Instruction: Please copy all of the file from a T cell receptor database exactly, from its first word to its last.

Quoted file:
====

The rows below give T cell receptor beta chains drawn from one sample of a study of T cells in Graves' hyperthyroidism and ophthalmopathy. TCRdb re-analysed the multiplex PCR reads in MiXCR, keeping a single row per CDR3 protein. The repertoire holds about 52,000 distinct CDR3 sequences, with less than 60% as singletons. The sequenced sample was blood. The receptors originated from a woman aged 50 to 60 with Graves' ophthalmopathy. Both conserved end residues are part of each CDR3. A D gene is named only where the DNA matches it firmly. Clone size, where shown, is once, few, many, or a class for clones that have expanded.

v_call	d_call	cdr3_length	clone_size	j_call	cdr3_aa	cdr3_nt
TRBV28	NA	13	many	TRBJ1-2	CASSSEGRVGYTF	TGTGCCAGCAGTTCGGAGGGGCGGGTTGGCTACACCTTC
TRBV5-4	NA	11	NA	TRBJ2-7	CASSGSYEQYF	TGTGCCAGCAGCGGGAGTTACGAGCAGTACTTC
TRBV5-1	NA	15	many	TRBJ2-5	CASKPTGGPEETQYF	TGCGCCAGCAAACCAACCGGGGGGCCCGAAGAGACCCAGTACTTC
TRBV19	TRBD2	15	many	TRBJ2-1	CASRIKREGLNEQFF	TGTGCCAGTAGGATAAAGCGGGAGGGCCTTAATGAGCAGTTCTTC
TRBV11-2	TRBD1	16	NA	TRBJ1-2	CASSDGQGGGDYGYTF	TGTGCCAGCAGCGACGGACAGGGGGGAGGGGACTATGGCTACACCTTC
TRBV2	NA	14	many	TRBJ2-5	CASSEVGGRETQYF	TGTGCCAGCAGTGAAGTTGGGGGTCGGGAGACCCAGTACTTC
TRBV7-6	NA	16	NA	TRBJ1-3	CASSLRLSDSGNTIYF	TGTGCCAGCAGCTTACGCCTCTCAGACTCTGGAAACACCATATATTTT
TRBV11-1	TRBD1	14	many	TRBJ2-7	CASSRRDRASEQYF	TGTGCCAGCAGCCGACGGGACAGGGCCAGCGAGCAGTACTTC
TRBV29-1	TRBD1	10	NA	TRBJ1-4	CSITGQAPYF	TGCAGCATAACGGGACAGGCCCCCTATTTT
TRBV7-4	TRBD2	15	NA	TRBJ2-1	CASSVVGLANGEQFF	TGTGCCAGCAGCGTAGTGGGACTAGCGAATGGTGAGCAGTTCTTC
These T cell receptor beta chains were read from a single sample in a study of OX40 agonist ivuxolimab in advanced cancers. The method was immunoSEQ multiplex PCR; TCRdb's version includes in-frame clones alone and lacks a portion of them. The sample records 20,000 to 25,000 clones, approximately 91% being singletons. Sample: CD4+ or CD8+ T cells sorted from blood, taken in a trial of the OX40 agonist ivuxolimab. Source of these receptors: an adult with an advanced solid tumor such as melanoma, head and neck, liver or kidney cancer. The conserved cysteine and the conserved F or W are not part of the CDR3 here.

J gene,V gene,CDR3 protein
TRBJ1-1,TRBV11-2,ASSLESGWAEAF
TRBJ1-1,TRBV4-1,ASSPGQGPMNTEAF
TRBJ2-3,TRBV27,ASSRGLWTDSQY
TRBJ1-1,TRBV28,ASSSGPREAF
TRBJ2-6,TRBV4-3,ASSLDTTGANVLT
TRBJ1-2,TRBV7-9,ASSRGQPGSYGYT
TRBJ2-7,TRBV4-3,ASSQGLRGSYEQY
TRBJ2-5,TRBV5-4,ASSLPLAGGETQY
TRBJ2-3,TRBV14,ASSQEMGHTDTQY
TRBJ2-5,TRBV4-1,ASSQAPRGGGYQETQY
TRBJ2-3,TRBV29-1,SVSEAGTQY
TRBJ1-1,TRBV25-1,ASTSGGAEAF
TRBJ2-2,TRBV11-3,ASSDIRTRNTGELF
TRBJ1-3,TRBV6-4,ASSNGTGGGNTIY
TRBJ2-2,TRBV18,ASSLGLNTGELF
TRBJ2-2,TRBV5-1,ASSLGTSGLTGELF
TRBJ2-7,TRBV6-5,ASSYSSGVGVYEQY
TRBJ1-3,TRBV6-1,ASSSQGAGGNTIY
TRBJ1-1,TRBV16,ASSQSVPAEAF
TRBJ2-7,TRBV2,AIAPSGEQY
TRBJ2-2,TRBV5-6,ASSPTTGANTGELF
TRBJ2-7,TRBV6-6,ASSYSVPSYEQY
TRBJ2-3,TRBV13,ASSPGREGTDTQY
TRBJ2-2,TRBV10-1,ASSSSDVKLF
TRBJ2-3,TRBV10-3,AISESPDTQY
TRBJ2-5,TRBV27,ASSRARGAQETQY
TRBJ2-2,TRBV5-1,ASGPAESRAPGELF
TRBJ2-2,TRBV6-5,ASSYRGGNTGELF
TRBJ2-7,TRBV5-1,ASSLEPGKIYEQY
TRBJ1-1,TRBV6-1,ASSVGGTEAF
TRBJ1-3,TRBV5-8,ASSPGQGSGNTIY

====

The rows below give T cell receptor beta chains drawn from one sample of a study of T cells in Graves' hyperthyroidism and ophthalmopathy. TCRdb re-analysed the multiplex PCR reads in MiXCR, keeping a single row per CDR3 protein. The repertoire holds about 52,000 distinct CDR3 sequences, with less than 60% as singletons. The sequenced sample was blood. The receptors originated from a woman aged 50 to 60 with Graves' ophthalmopathy. Both conserved end residues are part of each CDR3. A D gene is named only where the DNA matches it firmly. Clone size, where shown, is once, few, many, or a class for clones that have expanded.

v_call	d_call	cdr3_length	clone_size	j_call	cdr3_aa	cdr3_nt
TRBV28	NA	13	many	TRBJ1-2	CASSSEGRVGYTF	TGTGCCAGCAGTTCGGAGGGGCGGGTTGGCTACACCTTC
TRBV5-4	NA	11	NA	TRBJ2-7	CASSGSYEQYF	TGTGCCAGCAGCGGGAGTTACGAGCAGTACTTC
TRBV5-1	NA	15	many	TRBJ2-5	CASKPTGGPEETQYF	TGCGCCAGCAAACCAACCGGGGGGCCCGAAGAGACCCAGTACTTC
TRBV19	TRBD2	15	many	TRBJ2-1	CASRIKREGLNEQFF	TGTGCCAGTAGGATAAAGCGGGAGGGCCTTAATGAGCAGTTCTTC
TRBV11-2	TRBD1	16	NA	TRBJ1-2	CASSDGQGGGDYGYTF	TGTGCCAGCAGCGACGGACAGGGGGGAGGGGACTATGGCTACACCTTC
TRBV2	NA	14	many	TRBJ2-5	CASSEVGGRETQYF	TGTGCCAGCAGTGAAGTTGGGGGTCGGGAGACCCAGTACTTC
TRBV7-6	NA	16	NA	TRBJ1-3	CASSLRLSDSGNTIYF	TGTGCCAGCAGCTTACGCCTCTCAGACTCTGGAAACACCATATATTTT
TRBV11-1	TRBD1	14	many	TRBJ2-7	CASSRRDRASEQYF	TGTGCCAGCAGCCGACGGGACAGGGCCAGCGAGCAGTACTTC
TRBV29-1	TRBD1	10	NA	TRBJ1-4	CSITGQAPYF	TGCAGCATAACGGGACAGGCCCCCTATTTT
TRBV7-4	TRBD2	15	NA	TRBJ2-1	CASSVVGLANGEQFF	TGTGCCAGCAGCGTAGTGGGACTAGCGAATGGTGAGCAGTTCTTC
These T cell receptor beta chains were read from a single sample in a study of OX40 agonist ivuxolimab in advanced cancers. The method was immunoSEQ multiplex PCR; TCRdb's version includes in-frame clones alone and lacks a portion of them. The sample records 20,000 to 25,000 clones, approximately 91% being singletons. Sample: CD4+ or CD8+ T cells sorted from blood, taken in a trial of the OX40 agonist ivuxolimab. Source of these receptors: an adult with an advanced solid tumor such as melanoma, head and neck, liver or kidney cancer. The conserved cysteine and the conserved F or W are not part of the CDR3 here.

J gene,V gene,CDR3 protein
TRBJ1-1,TRBV11-2,ASSLESGWAEAF
TRBJ1-1,TRBV4-1,ASSPGQGPMNTEAF
TRBJ2-3,TRBV27,ASSRGLWTDSQY
TRBJ1-1,TRBV28,ASSSGPREAF
TRBJ2-6,TRBV4-3,ASSLDTTGANVLT
TRBJ1-2,TRBV7-9,ASSRGQPGSYGYT
TRBJ2-7,TRBV4-3,ASSQGLRGSYEQY
TRBJ2-5,TRBV5-4,ASSLPLAGGETQY
TRBJ2-3,TRBV14,ASSQEMGHTDTQY
TRBJ2-5,TRBV4-1,ASSQAPRGGGYQETQY
TRBJ2-3,TRBV29-1,SVSEAGTQY
TRBJ1-1,TRBV25-1,ASTSGGAEAF
TRBJ2-2,TRBV11-3,ASSDIRTRNTGELF
TRBJ1-3,TRBV6-4,ASSNGTGGGNTIY
TRBJ2-2,TRBV18,ASSLGLNTGELF
TRBJ2-2,TRBV5-1,ASSLGTSGLTGELF
TRBJ2-7,TRBV6-5,ASSYSSGVGVYEQY
TRBJ1-3,TRBV6-1,ASSSQGAGGNTIY
TRBJ1-1,TRBV16,ASSQSVPAEAF
TRBJ2-7,TRBV2,AIAPSGEQY
TRBJ2-2,TRBV5-6,ASSPTTGANTGELF
TRBJ2-7,TRBV6-6,ASSYSVPSYEQY
TRBJ2-3,TRBV13,ASSPGREGTDTQY
TRBJ2-2,TRBV10-1,ASSSSDVKLF
TRBJ2-3,TRBV10-3,AISESPDTQY
TRBJ2-5,TRBV27,ASSRARGAQETQY
TRBJ2-2,TRBV5-1,ASGPAESRAPGELF
TRBJ2-2,TRBV6-5,ASSYRGGNTGELF
TRBJ2-7,TRBV5-1,ASSLEPGKIYEQY
TRBJ1-1,TRBV6-1,ASSVGGTEAF
TRBJ1-3,TRBV5-8,ASSPGQGSGNTIY